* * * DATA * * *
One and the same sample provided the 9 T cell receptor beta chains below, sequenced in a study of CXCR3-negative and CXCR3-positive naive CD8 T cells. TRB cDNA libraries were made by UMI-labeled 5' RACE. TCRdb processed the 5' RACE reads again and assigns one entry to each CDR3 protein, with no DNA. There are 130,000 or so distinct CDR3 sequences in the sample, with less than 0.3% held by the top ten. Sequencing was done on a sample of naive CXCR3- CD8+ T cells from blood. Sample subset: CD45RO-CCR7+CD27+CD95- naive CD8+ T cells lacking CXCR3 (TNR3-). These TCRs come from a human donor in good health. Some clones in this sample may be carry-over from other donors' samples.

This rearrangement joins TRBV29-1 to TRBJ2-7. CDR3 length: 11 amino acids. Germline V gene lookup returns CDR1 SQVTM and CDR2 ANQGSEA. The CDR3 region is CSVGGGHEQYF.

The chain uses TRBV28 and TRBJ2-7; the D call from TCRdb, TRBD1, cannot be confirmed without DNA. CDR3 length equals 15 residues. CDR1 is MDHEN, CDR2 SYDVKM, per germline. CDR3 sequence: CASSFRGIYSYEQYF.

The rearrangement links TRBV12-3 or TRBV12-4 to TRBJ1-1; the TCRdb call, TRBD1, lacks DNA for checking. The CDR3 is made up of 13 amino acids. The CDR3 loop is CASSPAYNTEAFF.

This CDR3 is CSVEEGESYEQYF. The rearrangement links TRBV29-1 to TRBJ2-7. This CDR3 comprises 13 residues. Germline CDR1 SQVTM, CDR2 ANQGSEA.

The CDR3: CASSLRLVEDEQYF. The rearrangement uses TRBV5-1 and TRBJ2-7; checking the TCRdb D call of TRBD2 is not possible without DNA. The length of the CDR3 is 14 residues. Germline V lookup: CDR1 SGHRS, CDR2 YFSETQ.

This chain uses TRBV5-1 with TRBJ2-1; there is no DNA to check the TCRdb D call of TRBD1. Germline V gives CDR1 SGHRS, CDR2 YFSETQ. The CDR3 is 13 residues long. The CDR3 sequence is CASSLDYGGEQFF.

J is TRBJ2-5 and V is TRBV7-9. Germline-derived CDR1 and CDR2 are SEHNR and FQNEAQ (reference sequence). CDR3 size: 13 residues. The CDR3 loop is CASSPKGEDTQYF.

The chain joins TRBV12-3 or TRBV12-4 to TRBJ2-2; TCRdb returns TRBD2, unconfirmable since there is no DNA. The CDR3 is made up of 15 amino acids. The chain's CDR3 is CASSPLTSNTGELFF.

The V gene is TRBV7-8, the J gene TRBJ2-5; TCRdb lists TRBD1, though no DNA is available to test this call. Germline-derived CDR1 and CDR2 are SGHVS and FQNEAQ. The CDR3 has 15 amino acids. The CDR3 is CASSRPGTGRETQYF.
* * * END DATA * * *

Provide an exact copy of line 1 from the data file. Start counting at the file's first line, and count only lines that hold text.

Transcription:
One and the same sample provided the 9 T cell receptor beta chains below, sequenced in a study of CXCR3-negative and CXCR3-positive naive CD8 T cells. TRB cDNA libraries were made by UMI-labeled 5' RACE. TCRdb processed the 5' RACE reads again and assigns one entry to each CDR3 protein, with no DNA. There are 130,000 or so distinct CDR3 sequences in the sample, with less than 0.3% held by the top ten. Sequencing was done on a sample of naive CXCR3- CD8+ T cells from blood. Sample subset: CD45RO-CCR7+CD27+CD95- naive CD8+ T cells lacking CXCR3 (TNR3-). These TCRs come from a human donor in good health. Some clones in this sample may be carry-over from other donors' samples.